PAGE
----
I just love reading multiple translations of the bible. It gives such insight, like looking at an intricately woven tapestry, where the care and attention of the artist is visible in the finished piece. In the same manner as a master weaver, a translator must take into account the full measure of the intent of the words he chooses – not just the individual words, but also the intent of the sentences, paragraphs, and the chapters.
In the New International Version Proverbs 1:8-9 reads: Listen, my son to your father’s instruction, and do not forsake your mother’s teaching, they are a garland to grace your head and a chain to adorn your neck. These same two verses in the New Living Translation read: My child, listen when your father corrects you. Don’t neglect your mother’s instruction. What you learn from them will crown you with grace and be a chain of honor around your neck.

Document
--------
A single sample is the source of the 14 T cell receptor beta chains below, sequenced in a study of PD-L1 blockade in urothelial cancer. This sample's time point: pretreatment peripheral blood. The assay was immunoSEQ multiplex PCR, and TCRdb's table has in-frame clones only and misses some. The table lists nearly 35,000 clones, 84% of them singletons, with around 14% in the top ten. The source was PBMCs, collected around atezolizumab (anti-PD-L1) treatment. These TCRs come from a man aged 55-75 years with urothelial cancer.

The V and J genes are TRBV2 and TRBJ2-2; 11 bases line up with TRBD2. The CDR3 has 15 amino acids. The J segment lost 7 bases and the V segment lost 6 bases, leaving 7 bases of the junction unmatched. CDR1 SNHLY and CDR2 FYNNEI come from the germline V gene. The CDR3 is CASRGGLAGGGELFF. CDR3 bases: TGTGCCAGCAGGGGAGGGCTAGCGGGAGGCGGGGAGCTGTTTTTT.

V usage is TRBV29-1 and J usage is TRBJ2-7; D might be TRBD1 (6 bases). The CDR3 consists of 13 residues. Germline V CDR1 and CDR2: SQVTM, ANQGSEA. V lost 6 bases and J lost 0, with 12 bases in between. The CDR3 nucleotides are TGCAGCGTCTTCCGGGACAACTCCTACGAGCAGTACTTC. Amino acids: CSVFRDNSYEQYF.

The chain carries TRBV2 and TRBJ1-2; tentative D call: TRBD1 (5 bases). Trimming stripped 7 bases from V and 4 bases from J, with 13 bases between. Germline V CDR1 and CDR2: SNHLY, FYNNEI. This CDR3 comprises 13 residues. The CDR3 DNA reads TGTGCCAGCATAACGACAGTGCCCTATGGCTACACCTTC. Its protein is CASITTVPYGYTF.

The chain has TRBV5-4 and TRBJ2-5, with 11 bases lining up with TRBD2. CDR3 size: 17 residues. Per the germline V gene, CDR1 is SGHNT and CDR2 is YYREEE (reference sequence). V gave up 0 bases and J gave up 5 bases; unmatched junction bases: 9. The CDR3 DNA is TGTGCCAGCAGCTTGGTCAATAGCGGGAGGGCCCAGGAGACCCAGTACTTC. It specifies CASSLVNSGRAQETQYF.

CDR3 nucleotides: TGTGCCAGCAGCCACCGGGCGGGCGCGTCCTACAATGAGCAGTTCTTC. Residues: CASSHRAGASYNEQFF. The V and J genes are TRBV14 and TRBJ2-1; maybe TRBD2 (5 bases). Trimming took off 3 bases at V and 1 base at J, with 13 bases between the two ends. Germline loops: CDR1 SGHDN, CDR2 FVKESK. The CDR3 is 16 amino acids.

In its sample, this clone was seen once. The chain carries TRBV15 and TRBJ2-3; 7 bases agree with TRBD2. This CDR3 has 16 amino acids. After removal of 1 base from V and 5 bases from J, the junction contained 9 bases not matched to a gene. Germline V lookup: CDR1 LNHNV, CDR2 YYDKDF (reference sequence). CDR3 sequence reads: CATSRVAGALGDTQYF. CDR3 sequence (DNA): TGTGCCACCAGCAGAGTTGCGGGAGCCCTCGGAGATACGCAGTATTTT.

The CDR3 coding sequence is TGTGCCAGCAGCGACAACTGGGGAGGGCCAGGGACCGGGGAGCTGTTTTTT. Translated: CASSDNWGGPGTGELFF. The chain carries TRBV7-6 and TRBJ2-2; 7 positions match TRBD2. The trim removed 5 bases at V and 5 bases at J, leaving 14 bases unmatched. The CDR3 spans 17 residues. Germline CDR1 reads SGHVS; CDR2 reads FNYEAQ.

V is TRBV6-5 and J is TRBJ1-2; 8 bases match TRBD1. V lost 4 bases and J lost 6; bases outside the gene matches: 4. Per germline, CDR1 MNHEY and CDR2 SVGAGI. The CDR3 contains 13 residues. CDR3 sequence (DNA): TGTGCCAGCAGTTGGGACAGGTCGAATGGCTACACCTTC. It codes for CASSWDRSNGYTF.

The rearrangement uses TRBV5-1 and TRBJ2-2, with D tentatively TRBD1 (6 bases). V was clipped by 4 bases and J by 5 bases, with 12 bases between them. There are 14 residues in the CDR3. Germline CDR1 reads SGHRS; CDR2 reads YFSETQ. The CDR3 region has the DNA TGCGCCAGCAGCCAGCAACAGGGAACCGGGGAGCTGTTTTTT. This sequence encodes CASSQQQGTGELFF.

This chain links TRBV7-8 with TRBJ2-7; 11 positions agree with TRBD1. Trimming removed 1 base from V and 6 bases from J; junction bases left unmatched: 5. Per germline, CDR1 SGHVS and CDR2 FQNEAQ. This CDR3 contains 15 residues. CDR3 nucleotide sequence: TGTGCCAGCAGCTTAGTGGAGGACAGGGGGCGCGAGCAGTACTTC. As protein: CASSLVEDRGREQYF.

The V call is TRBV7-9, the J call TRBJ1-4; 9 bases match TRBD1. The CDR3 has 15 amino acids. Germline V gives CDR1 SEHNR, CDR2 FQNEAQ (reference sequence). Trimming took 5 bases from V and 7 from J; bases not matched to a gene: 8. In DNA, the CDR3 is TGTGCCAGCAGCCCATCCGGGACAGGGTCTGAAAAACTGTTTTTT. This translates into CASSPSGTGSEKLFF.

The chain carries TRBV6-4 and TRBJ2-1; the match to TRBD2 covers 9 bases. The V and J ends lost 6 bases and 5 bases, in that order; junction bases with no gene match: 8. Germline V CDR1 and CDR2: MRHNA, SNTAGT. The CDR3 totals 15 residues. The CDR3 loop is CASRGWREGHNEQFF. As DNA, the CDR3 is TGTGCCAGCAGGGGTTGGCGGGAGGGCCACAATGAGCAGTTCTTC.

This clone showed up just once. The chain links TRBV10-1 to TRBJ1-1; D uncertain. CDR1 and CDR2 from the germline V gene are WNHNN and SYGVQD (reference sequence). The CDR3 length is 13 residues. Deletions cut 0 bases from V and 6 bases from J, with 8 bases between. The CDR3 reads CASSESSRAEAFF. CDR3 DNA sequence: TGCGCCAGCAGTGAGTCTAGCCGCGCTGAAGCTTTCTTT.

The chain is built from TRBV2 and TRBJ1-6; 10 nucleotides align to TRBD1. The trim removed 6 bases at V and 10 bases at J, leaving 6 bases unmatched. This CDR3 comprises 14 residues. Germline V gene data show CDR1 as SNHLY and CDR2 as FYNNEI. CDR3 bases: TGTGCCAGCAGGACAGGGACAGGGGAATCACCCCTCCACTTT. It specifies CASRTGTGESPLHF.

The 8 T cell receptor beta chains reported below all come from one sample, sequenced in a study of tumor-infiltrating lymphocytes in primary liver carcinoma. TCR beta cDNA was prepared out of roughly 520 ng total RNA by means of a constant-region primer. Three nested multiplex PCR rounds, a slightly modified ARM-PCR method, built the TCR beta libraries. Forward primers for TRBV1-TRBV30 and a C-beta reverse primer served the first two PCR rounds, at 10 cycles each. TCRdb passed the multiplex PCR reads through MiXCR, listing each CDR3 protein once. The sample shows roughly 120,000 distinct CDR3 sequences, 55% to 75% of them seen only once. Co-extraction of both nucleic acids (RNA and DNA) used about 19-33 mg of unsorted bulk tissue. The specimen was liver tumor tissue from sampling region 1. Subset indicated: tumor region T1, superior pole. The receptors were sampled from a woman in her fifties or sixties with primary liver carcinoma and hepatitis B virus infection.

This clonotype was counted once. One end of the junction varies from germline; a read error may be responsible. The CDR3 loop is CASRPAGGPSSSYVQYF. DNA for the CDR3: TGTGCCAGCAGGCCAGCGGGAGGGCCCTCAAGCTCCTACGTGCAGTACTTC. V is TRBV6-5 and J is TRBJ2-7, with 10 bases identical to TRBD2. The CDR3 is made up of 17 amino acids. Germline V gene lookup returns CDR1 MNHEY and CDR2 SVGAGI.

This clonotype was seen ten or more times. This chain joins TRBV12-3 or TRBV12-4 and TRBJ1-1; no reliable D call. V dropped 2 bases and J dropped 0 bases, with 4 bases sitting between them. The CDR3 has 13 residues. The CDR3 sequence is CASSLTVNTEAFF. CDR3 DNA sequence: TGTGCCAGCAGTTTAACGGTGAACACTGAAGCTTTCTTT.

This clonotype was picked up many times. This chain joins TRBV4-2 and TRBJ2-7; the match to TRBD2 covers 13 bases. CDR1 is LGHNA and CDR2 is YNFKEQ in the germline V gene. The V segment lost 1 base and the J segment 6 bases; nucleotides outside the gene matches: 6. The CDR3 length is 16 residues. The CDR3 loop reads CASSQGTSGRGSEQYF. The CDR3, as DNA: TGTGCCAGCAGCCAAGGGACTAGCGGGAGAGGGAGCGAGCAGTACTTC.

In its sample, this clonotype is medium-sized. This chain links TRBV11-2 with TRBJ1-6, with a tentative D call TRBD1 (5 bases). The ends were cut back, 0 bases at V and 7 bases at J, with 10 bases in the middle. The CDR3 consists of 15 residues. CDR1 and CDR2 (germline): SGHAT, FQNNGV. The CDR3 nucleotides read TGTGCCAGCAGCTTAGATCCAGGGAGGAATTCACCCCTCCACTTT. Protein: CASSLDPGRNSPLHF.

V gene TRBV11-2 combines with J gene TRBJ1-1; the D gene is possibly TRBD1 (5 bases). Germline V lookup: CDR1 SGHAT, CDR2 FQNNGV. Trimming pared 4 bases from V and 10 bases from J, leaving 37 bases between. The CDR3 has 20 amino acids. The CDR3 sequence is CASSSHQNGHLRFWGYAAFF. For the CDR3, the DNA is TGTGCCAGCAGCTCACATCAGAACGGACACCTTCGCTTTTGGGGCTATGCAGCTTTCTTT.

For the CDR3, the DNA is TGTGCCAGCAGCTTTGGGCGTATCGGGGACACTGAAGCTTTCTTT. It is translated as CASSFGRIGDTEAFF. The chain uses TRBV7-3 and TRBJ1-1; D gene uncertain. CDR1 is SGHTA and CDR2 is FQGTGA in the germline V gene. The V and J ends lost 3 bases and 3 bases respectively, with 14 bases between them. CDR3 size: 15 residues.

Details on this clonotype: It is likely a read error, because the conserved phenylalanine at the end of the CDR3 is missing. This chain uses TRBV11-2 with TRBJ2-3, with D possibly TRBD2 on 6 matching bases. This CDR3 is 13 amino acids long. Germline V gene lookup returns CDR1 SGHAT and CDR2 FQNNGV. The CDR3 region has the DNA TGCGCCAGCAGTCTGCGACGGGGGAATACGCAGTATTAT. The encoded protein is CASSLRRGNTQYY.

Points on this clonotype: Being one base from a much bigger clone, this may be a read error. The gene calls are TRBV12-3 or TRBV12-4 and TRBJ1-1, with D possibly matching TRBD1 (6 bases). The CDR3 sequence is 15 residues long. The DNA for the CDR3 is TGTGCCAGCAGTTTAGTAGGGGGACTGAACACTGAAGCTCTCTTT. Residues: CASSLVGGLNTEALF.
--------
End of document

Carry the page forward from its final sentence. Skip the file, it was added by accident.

By reading the same verses through different translations, we can see how they extoll the rich reward we gather to ourselves when we honor our mother and father. Our parents didn’t start their lives on the day that we were born, and they have brought to our lives, not only all that they have learned through personal experience, but also all that their parents have imparted to them through discipline and instruction. It seems important to God that if we want to gain wisdom, we must be willing to listen, to be open to what others have to offer us through their experience, and to be able to learn from it.
So the first step to gaining wisdom is to admit that we don’t know it all, and the second step is to listen, and through listening gain knowledge and instruction.